In the second of a two-part series, Nicola Lamb examines what Joe Biden has to do to win the presidency.
The favourite: Former Vice-President Joe Biden
Suffering PTSD after Hillary Clinton, the first woman to head a major party ticket in the United States, lost to Donald Trump in 2016, the Democrats went back to basics this year.
They needed someone who could woo disaffected members of the President's base and a candidate who could rebuild the old Blue Wall of Michigan, Wisconsin and Pennsylvania. They turned to a son of Scranton, Pennsylvania, who became a senator and vice-president, Joe Biden.
Trump wants to reclaim the Blue Wall he snuck through by 80,000 votes in 2016. Biden has been trying to patch up any cracks and scars still left with frequent visits to the former Democratic states in the past month. Win Clinton's states and those three and Biden will be the next president with 270 Electoral College votes.
Biden is ahead in the FiveThirtyEight.com national polling average by 8.6 points and is leading in state averages for those three key battlegrounds plus the Republican-held Arizona, Florida, Georgia and North Carolina. Trump has small leads in Ohio, Texas and Iowa.
And that's after more than 95 million people have voted early - 70 per cent of the 2016 total votes.
As Trump and his sons tell their supporters at rallies and on Fox that the pandemic isn't worth worrying about, it's been people in counties that voted for Trump who are making up the majority of the deaths in the past month. https://t.co/zp2geiZkux— Philip Bump (@pbump) October 30, 2020
Strengths and weaknesses:
With his experience and name recognition, Biden always looked like a likely Democratic nominee, even when in the primaries he presented himself as mainly a return to normality. The pandemic, economic fallout, climate crisis and Black Lives Matter protests mean he now has to be a transformative president, should he be elected.
Biden, at 77, would be the oldest president ever, but he has been able to present himself as the mirror opposite of Trump. The precise way his campaign has handled coronavirus-safe rallies and speeches, compiled a policy platform with input from former primary rivals, and been strategically smart, suggests they know what they're doing.
Biden doesn't inspire the same devotion among Democrats as Trump does among core Republicans, but he doesn't have to. Democrats, some independents and renegade Republicans are fired up to tell Trump 'you're fired'. The type of motivation doesn't matter.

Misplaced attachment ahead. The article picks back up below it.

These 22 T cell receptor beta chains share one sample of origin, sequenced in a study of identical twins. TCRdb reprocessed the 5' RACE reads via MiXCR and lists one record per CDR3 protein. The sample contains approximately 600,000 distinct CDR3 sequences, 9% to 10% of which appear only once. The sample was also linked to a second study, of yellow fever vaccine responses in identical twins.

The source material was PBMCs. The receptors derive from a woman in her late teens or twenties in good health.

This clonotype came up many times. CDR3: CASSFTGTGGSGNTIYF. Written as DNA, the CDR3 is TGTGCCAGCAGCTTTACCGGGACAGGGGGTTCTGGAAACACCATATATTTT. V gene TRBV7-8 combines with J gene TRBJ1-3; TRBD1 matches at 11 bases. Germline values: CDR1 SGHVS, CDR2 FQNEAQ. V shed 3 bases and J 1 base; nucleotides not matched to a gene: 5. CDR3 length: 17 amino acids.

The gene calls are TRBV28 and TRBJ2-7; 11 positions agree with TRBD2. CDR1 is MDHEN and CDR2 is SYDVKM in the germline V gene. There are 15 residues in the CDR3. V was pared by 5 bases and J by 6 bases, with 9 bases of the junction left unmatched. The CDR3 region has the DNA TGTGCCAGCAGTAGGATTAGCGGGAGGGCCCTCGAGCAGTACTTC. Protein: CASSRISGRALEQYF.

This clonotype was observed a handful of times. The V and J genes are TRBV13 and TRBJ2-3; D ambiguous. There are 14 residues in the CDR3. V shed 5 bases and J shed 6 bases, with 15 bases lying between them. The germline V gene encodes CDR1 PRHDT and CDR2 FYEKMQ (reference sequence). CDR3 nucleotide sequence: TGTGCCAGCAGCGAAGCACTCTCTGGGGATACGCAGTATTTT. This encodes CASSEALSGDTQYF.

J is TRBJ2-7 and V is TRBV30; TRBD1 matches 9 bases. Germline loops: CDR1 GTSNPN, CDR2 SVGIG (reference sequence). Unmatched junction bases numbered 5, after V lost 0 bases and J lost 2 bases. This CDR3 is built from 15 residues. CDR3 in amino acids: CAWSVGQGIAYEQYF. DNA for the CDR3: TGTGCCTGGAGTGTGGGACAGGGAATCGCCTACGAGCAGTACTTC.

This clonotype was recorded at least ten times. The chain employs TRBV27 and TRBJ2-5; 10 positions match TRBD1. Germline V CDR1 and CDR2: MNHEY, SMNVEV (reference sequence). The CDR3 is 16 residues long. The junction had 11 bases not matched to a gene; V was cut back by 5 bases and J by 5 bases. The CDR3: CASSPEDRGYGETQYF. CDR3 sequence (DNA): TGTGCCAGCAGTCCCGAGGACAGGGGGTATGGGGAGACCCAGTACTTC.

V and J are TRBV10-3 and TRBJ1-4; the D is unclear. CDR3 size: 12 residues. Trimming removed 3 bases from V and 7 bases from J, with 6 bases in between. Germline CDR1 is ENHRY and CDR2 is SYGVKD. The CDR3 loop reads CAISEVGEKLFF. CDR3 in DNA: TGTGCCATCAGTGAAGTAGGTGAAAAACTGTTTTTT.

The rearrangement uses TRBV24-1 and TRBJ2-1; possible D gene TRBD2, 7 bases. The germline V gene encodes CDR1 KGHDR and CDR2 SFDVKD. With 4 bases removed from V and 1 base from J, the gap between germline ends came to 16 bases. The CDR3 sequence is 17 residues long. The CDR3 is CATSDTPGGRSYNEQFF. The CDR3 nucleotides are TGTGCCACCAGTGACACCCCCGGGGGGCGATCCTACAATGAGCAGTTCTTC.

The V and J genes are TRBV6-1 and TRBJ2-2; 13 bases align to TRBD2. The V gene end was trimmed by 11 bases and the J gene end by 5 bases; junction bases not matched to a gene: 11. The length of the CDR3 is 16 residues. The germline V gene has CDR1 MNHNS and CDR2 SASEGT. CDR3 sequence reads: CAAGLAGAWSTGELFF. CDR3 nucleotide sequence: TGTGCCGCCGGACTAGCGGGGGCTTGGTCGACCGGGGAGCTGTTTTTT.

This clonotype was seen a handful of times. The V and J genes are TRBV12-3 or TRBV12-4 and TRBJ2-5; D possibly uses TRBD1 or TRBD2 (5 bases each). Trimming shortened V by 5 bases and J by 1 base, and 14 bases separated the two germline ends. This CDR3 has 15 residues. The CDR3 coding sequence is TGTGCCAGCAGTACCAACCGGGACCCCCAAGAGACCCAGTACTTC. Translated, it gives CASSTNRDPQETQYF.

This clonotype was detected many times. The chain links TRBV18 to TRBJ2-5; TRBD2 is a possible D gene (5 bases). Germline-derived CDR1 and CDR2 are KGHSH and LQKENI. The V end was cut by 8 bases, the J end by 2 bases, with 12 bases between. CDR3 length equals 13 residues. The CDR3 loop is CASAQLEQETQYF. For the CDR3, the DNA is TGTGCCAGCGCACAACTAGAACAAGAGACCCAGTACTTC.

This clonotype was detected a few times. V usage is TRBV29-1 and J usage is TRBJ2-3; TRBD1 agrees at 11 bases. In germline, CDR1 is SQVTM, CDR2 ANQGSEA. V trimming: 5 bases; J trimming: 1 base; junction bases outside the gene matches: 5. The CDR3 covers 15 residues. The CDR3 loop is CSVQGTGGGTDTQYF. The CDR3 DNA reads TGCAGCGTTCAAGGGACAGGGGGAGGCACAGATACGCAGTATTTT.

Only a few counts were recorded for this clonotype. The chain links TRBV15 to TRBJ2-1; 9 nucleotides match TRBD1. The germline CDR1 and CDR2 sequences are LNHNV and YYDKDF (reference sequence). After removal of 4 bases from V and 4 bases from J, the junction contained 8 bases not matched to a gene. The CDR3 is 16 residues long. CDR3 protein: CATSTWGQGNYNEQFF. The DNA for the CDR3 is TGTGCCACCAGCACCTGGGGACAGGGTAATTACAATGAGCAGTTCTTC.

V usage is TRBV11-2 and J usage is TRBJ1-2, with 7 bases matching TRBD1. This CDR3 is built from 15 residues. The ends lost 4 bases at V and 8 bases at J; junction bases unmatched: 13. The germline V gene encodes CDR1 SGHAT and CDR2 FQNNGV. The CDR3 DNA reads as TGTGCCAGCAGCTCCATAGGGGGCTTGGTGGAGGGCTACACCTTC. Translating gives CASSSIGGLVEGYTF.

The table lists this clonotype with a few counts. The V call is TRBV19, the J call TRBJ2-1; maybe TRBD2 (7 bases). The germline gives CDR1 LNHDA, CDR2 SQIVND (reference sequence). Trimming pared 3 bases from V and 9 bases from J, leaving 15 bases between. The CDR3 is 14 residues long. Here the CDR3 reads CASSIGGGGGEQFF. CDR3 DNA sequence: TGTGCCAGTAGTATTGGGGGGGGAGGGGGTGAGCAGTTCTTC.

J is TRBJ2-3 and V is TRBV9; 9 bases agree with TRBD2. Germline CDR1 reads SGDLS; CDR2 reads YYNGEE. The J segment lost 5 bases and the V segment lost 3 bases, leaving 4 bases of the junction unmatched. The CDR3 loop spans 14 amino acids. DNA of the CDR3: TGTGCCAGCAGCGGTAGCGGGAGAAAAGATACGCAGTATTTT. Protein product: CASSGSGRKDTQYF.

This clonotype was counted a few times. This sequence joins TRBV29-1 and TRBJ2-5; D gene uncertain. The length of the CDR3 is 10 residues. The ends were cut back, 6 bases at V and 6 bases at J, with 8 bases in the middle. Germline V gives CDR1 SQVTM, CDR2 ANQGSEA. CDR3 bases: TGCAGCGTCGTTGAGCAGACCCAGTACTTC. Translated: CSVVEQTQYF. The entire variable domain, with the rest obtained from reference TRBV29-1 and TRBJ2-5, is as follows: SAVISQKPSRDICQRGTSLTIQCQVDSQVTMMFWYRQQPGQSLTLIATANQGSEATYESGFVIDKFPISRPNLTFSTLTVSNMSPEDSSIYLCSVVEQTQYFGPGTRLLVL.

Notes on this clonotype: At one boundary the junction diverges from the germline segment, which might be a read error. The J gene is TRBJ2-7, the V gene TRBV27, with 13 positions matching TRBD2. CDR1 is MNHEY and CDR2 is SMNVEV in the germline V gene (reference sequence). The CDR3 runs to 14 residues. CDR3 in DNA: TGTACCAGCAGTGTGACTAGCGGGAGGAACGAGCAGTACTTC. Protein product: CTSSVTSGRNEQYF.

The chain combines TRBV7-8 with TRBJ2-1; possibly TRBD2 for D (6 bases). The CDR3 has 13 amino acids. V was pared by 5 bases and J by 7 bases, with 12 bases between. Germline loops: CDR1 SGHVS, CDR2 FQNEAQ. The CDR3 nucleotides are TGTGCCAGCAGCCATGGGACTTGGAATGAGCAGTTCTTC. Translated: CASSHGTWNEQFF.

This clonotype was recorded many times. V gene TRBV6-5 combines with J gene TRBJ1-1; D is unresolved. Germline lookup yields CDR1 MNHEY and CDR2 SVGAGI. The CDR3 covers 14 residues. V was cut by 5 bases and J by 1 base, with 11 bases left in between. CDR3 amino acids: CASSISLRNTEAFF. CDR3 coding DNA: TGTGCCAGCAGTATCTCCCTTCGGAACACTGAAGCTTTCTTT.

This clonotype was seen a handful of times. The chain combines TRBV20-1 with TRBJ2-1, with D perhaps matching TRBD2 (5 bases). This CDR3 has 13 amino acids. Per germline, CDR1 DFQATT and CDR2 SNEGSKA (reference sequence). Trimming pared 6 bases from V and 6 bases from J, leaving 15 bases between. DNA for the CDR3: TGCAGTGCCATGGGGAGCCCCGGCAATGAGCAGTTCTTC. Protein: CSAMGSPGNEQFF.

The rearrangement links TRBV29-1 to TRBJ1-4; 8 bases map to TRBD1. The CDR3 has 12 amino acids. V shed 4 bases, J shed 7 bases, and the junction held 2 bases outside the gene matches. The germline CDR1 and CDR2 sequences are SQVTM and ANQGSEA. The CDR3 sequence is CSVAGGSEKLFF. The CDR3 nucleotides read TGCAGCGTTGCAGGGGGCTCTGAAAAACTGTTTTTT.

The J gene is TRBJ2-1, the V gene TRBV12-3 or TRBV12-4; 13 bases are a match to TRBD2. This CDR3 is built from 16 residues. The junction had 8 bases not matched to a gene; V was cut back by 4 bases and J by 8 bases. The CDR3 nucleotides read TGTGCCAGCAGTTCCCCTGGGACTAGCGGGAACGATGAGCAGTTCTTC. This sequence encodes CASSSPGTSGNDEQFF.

They are united now, but should Biden win that could change once he is actually in charge and starts filling out an administration. Different factions will want a seat at the table.
#Latest @TheEconomist Forecast:— Political Polls (@Politics_Polls) November 2, 2020
Chance of winning the electoral college:
Chance of winning the most votes:
Estimated electoral college votes:
If you are facing an incumbent, it pays if people are already used to you in a similar role. It doesn't take much of a leap to imagine you in the top job. After two terms as vice-president, for Biden it is barely a step. It also means he has connections with a host of policy experts to serve as advisers. Biden's long-time persona as a moderate has been problematic for Trump. Trying to present him as a radical or 'puppet of socialists' doesn't work. At the same time, Biden can present quite bold policy plans without losing his pragmatic tag.
Biden has essentially allowed Trump to dig his own holes, such as the President's focus on the Hunter Biden allegations and media fights, rather than issues that matter to the electorate such as the pandemic, the economy and healthcare. Trump needs to draw in more independents to pad out his support, and none of that helps.
According to polling, Biden has been on the right side of all the most import issues in terms of who would be best to handle them, apart from the economy where Trump has an edge.
The new surge in coronavirus cases, which is particularly hurting people in Republican-run states in the middle of the country, is a brutal rejection of Trump's claims that the outbreak is improving.
Biden is able to grab the contrast he is actively seeking: Reality over surreal spin, responsibility over irresponsibility, concern over indifference, competence over incompetence, unity over division, respect over spite.
If Biden wins, his foreign policy could be a tale of the two Tonys...https://t.co/bkucYtKKg3— POLITICOEurope (@POLITICOEurope) October 30, 2020
What the polling data says:
Biden has his own coalition. Biden has been less strong in polling with African Americans and Hispanics than Hillary Clinton but appears to be making up for it with more white voters - the biggest voting bloc. There is a larger gender gap between the two candidates than in 2016. Suburban women, who were a major part of the Democratic success in the 2018 Midterms, are still with the party against Trump. Biden leads with both young voters and senior citizens in polling. Gen X is the one age group which prefers Trump.
CNN political analyst Ron Brownstein, an expert on the demographic changes occurring in US regions, commenting on Washington Post poll data on Sunday tweeted: "The consistency of Biden's coalition across all the Rustbelt states is striking: 3/4 or more of non-white voters, 55%+ w/college whites (here 59) & slight gain to around 40% of non-college whites. That's his Biden coalition in MI/WI/PA & if he holds those 3 states he's won."
Despite his polling advantages, Biden will need one or two clear signposts to victory on election day and a landslide overall to avoid a dragged out denouement with Trump, who has much to lose legally should he be defeated. Those signs could come from North Carolina or Florida, which are both on the east coast and count election results quickly. Trump needs both to win.
This is Biden's election to lose.